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  Word To Life

Sunday Scripture Readings, Sept. 22, 2013

By Sharon K. Perkins
Catholic News Service

September 22, Twenty-fifth Sunday in Ordinary Time

Cycle C. Readings:

1) Amos 8:4-7

Psalm 113:1-2, 4-8

2) I Timothy 2:1-8

Gospel: Luke 16:1-13 or Luke 16 10-13

In July, Pope Francis was the catalyst for a great deal of media attention as he traveled to Brazil for World Youth Day. True to form, he visited one of Rio's notorious "favelas," or slums, not for a photo op, but to stroll through its rainy streets, visit the dwellers in their homes and deliver a message that is very much in keeping with this Sunday's readings, especially the denunciation from the prophet Amos.

Criticizing the "culture of selfishness and individualism" that contributes to social injustice, the pope said, "No one can remain insensitive to the inequalities that persist in the world! Everybody, according to his or her particular opportunities and responsibilities, should be able to make a personal contribution to putting an end to so many social injustices." He further advocated a "culture of solidarity" that regards others "not as rivals or statistics, but brothers and sisters."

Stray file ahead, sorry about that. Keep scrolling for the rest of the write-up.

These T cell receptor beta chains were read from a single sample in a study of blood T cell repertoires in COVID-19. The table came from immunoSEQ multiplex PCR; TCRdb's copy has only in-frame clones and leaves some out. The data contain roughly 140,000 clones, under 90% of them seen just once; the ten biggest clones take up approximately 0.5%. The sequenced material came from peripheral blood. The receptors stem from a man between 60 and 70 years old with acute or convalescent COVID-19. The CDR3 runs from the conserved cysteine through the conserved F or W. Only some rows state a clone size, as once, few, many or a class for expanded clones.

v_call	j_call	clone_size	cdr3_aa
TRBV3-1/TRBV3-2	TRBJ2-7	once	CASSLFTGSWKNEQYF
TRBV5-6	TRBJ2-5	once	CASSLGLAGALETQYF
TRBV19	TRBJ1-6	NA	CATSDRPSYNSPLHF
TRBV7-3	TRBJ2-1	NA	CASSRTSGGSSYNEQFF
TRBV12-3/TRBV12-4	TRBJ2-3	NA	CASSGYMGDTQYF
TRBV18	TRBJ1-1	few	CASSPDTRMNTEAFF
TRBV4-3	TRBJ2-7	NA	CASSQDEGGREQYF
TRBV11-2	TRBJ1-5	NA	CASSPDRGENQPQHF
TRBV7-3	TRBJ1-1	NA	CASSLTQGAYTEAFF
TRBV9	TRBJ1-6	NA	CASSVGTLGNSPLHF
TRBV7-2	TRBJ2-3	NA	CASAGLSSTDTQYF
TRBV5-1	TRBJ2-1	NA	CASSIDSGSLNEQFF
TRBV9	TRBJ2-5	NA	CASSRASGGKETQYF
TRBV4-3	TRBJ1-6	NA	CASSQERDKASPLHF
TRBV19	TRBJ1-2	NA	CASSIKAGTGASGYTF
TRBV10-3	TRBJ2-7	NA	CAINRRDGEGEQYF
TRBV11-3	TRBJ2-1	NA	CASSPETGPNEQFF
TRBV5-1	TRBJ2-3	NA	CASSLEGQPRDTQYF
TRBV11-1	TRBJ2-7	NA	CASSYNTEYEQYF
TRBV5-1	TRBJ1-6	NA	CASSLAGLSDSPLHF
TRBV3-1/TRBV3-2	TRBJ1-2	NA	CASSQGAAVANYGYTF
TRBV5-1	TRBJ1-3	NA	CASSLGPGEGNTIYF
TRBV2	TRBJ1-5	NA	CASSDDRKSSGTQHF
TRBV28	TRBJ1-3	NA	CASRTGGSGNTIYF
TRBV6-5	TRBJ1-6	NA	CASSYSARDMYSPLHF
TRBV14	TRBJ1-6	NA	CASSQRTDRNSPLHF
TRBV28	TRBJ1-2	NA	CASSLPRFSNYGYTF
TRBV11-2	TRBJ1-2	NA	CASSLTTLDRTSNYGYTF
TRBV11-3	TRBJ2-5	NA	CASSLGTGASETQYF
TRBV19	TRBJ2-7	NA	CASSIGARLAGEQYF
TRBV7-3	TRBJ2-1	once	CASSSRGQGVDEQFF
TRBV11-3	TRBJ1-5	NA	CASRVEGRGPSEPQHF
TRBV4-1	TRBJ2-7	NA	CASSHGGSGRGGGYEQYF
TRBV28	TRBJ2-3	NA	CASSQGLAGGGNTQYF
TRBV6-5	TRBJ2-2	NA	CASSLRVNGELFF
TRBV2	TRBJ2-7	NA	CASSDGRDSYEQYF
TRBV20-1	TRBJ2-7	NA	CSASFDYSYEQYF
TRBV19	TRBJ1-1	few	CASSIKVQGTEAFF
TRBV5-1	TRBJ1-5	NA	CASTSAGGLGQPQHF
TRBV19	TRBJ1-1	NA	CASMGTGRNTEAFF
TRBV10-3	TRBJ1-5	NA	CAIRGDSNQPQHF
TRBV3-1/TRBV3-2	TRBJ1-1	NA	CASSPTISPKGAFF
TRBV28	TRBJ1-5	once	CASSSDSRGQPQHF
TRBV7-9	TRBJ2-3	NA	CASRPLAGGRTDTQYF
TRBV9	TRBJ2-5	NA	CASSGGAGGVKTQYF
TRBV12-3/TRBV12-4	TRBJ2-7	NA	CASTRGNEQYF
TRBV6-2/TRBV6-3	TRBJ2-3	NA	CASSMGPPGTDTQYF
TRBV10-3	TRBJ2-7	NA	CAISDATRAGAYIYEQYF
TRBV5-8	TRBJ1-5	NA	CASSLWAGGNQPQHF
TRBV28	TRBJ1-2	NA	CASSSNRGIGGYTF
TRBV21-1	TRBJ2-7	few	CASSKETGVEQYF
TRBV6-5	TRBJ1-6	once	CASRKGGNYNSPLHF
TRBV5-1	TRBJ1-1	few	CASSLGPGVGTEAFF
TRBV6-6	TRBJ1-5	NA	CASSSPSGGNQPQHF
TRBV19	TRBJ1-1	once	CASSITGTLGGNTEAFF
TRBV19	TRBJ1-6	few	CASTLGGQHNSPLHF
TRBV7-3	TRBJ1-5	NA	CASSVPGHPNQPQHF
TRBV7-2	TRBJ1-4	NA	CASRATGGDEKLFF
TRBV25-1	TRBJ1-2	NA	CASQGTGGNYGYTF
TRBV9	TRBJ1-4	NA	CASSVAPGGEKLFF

Pope Francis also made it clear that overcoming inequality isn't about political upheaval or a personally disengaged method of throwing money at social problems. Rather, he praised the generous practices of the poor who welcomed him: "I am well aware that when someone needing food knocks at your door, you always find a way of sharing food; as the proverb says, one can always 'add more water to the beans!' ... And you do so with love, demonstrating that true riches consist not in material things, but in the heart!"

It is this kind of attitude that eschews the angry, self-centered polarizations and tensions between "haves" and "have-nots," seeking instead to please God and advance the good of the other regardless of his or her social status, according to 1 Timothy.

As the Gospel illustrates, it is not the amount of one's wealth that matters -- it is one's trustworthiness with what one is given.

Pope Francis' teaching is not a new one. But his continuous actions of solidarity with the poor and the marginalized compel us to hear the message of the Gospel afresh and to act on it.


How can you make a personal contribution to ending social injustice? In what way can you deepen your own solidarity with those whose socio-economic status is different from your own?


"He raises up the lowly from the dust ... to seat them with princes." -- Psalm 113:7-8


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